In relation to the levels of Citizen’s Income, the RSA scheme attempts to reduce the losses that poorer families with children might suffer at the point of implementation (which has been recognized as a problem in relation to the Citizen’s Income Trust 2012/13 scheme) by allocating a higher level of Citizen’s Income to the first child in a family, and possibly lower levels to the third and subsequent children. This compromises the definition of a Citizen’s Income, because that requires that every individual of the same age should receive a Citizen’s Income of the same amount: but this is a compromise in theory, and not a new compromise in practice, and so should not overly concern us. This is because in any Citizen’s Income scheme the children’s Citizen’s Income are paid to the main carer: so although in theory every working age adult (or adult over 25 years old, as in the RSA and CIT 2012/13 schemes) receives the same amount, in practice the main carer of children receives their own adult Citizen’s Income and the Citizen’s Incomes of their children. Because allocating different amounts to different children in a family will adjust a total amount paid to an adult that is already variable in relation to the number of the children in the family, no new compromise has in practice been generated. We might hope that if such a Citizen’s Income scheme were to be implemented, then eventually it might prove possible to reduce the compromise by bringing the Citizen’s Income levels allocated to different children nearer to or identical with equality: but as a transitional measure with some useful effects, the RSA’s approach has much to commend it.
A compromise that has nothing to commend it, though, relates to lone parents:
One group that could lose out in the transition to Basic Income in the RSA model are low income, lone parents with children over the age of five. … there may be scope for a transitionary measure whereby lone parents could continue to claim a Child Benefit top-up … introducing an element of household calculation. (p.31)
A lone parent addition would not satisfy the ‘unconditional’ requirement of a Citizen’s Income, and would result in precisely the kind of bureaucratic intrusion into people’s personal relationships that a Citizen’s Income is trying to get away from. If it is felt that lone parents need an additional payment, then an additional and separately administered payment should be made, so that the Citizen’s Income itself is not compromised. We are used to social policies that we can tinker with without destroying them. A Citizen’s Income is different. If we tinker with it, then we destroy it. This lesson has thankfully been learnt in relation to Child Benefit. In 2010 we were told that it would be means-tested. It has not been. Instead, an additional tax charge is imposed on high earning individuals living in households receiving Child Benefit. This is not sensible, because it has resulted in domestic disharmony and in the withdrawal of Child Benefit claims: but at least it does not destroy Child Benefit as a universal benefit. A similar approach could be employed in relation to lone parents in the context of a Citizen’s Income. The Citizen’s Income must never change; but an additional benefit could be established with its own conditionalities and administration.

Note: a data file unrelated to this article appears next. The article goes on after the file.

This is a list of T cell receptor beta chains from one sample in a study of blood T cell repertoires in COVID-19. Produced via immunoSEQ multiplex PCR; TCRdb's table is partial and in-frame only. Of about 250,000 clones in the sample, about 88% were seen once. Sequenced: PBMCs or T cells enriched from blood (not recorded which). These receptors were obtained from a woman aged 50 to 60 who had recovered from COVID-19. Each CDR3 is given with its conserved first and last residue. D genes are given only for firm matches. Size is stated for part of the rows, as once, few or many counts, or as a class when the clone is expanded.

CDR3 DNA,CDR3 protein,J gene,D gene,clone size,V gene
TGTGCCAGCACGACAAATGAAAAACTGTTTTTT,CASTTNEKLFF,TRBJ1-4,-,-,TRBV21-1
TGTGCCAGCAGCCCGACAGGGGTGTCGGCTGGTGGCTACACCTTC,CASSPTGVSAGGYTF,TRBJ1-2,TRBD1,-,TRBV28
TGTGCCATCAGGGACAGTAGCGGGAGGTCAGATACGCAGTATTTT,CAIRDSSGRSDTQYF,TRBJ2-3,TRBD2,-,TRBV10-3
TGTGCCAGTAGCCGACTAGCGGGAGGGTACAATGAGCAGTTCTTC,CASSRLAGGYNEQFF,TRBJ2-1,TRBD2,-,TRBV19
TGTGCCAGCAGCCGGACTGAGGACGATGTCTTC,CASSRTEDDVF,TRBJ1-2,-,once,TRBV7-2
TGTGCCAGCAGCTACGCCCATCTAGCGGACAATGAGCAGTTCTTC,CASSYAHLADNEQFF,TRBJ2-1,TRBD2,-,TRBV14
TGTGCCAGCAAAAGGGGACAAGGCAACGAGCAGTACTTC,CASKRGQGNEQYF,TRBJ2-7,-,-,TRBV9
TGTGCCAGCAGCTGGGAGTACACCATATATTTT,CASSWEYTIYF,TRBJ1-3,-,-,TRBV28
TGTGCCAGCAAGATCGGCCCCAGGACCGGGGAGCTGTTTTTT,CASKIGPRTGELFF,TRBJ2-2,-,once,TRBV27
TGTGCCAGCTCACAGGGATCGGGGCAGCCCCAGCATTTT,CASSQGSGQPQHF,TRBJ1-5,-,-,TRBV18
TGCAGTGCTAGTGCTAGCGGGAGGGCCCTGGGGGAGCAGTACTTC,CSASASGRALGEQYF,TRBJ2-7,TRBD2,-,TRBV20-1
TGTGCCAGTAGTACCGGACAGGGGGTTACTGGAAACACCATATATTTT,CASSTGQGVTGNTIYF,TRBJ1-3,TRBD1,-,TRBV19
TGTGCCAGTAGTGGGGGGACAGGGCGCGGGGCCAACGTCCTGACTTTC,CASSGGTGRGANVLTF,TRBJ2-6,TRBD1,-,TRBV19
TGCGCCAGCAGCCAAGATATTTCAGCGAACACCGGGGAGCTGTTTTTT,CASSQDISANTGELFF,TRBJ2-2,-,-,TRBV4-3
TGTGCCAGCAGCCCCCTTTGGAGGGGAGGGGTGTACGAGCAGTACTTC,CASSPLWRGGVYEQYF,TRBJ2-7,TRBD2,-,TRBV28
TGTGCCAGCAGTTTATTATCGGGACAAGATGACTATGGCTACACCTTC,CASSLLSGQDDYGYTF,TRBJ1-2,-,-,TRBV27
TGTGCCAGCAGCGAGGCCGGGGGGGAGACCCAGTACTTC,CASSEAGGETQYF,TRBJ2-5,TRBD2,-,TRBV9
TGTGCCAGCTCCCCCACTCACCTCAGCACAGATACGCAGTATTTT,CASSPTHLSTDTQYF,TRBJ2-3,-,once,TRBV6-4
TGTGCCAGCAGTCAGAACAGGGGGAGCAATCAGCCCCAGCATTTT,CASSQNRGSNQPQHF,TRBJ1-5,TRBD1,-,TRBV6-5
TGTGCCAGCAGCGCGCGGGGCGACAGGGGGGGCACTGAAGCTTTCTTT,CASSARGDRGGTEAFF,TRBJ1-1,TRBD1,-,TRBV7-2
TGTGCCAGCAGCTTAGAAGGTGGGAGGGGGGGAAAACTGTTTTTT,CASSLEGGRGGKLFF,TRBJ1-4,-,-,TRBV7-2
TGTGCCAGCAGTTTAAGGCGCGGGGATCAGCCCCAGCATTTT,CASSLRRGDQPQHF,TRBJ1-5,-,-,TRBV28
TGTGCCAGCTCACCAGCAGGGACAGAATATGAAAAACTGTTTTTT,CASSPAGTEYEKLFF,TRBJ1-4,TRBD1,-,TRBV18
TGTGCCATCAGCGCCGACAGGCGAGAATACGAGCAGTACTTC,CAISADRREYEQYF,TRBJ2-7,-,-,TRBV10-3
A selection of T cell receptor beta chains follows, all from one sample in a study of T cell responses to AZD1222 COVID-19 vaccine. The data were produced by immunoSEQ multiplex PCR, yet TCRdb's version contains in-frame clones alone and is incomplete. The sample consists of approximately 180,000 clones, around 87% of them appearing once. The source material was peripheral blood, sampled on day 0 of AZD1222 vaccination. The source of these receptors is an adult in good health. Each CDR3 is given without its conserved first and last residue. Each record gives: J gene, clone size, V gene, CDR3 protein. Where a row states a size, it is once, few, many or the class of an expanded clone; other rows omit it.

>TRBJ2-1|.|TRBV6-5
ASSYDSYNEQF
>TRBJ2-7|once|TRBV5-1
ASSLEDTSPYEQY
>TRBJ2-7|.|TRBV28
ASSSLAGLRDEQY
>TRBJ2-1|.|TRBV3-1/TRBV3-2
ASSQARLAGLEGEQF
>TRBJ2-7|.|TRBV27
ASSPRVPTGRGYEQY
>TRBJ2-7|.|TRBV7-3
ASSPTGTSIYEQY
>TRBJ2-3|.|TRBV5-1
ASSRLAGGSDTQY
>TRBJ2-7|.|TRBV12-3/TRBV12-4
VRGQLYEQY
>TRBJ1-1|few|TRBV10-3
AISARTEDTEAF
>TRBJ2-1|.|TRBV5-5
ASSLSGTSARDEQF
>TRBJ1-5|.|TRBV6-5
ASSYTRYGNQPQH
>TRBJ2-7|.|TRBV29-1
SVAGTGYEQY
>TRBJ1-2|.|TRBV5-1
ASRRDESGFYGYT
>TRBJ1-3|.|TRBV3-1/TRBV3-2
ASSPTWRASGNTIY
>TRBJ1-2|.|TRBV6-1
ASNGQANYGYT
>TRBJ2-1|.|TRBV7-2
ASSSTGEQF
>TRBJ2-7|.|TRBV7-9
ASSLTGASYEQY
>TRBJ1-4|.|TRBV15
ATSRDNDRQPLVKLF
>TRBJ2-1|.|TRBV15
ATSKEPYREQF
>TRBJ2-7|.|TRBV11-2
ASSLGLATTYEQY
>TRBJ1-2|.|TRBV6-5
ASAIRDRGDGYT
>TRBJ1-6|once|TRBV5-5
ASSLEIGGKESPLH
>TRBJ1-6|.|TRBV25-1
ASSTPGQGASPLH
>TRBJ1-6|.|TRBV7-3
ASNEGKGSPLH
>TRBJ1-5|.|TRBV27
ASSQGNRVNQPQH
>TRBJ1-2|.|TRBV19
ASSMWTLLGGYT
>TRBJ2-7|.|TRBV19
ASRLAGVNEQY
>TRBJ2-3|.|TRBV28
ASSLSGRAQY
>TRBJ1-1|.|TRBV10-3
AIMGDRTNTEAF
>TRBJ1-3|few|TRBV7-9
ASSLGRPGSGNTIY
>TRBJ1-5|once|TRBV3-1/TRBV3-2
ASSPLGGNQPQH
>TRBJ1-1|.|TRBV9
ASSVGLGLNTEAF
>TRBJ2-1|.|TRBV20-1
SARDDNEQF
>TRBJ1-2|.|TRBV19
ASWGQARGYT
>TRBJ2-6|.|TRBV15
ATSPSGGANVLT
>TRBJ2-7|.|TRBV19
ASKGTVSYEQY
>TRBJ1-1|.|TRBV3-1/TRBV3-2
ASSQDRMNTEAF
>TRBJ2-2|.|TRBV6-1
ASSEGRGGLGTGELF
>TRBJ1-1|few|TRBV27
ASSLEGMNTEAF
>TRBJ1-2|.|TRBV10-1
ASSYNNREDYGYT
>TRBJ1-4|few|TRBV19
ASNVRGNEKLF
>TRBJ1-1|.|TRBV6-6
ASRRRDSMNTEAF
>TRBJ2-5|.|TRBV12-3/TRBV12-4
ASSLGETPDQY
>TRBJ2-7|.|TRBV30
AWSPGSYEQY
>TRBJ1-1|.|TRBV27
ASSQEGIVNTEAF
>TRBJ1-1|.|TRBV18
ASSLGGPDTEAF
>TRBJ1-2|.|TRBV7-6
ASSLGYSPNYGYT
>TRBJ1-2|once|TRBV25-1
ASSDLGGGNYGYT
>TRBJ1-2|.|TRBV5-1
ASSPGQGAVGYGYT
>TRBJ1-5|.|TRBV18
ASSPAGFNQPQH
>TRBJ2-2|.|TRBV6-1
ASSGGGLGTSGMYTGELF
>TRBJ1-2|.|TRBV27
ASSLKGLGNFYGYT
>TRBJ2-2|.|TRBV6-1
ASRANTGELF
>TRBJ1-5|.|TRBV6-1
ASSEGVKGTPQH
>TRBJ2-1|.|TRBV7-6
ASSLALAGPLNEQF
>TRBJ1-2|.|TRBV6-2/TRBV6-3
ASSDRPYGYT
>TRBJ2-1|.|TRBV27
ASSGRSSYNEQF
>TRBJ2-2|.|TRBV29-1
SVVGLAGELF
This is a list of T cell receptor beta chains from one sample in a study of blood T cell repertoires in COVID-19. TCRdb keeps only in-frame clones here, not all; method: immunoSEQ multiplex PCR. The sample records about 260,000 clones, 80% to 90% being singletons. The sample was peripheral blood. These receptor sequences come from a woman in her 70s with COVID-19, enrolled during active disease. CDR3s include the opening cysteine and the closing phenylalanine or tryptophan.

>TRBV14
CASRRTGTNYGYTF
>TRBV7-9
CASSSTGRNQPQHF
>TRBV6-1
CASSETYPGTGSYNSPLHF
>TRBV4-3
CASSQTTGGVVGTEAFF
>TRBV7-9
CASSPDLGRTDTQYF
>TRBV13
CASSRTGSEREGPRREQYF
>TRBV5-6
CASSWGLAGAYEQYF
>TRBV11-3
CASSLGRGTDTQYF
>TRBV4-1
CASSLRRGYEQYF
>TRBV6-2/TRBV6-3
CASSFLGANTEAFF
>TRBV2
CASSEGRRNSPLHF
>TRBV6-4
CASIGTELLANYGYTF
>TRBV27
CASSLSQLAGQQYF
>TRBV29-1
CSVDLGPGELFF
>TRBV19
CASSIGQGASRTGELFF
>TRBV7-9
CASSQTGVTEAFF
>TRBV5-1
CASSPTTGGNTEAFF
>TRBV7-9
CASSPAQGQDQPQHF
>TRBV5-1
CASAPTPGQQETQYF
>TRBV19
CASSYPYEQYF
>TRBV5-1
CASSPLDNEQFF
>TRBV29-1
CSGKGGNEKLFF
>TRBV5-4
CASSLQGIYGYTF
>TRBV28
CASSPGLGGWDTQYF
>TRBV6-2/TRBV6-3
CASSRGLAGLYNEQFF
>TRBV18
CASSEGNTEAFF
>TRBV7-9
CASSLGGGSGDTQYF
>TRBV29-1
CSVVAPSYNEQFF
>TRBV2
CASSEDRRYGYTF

When the report discusses some alternative Citizen’s Income schemes – such as scheme B in the recent Institute of Social and Economic Research paper, its use of the word ‘modified’ might be somewhat confusing. Scheme B is not a ‘modified’ Citizen’s Income, or a ‘modified’ Citizen’s Income scheme. The Citizen’s Income is a genuine Citizen’s Income. It is simply that scheme B retains more means-tested benefits than some other schemes – it still takes a lot of households off means-tested benefits, or reduces their claims to such low levels that they are likely to come off them. We ought to avoid the use of the word ‘modified’. Either a proposal is for a Citizen’s Income, or it is not; and if it is, then the whole scheme, including changes to means-tested benefits, tax allowances, etc., is a Citizen’s Income scheme. Some schemes, such as scheme B, would be easier to implement than others, such as the RSA scheme. In many ways, the RSA scheme would be preferable to scheme B. So perhaps we ought to regard scheme B as a useful first step, and the RSA scheme as a useful second step.
The RSA report is a long, detailed, well researched, and most useful document, and no short review can do it justice. The minor caveats that I have listed above are precisely that: minor caveats, and areas for continuing research and debate. The RSA is to be highly congratulated on the research project that has led to the report, and on the report itself. There could be no better place to start the next phase of the Citizen’s Income debate than this report.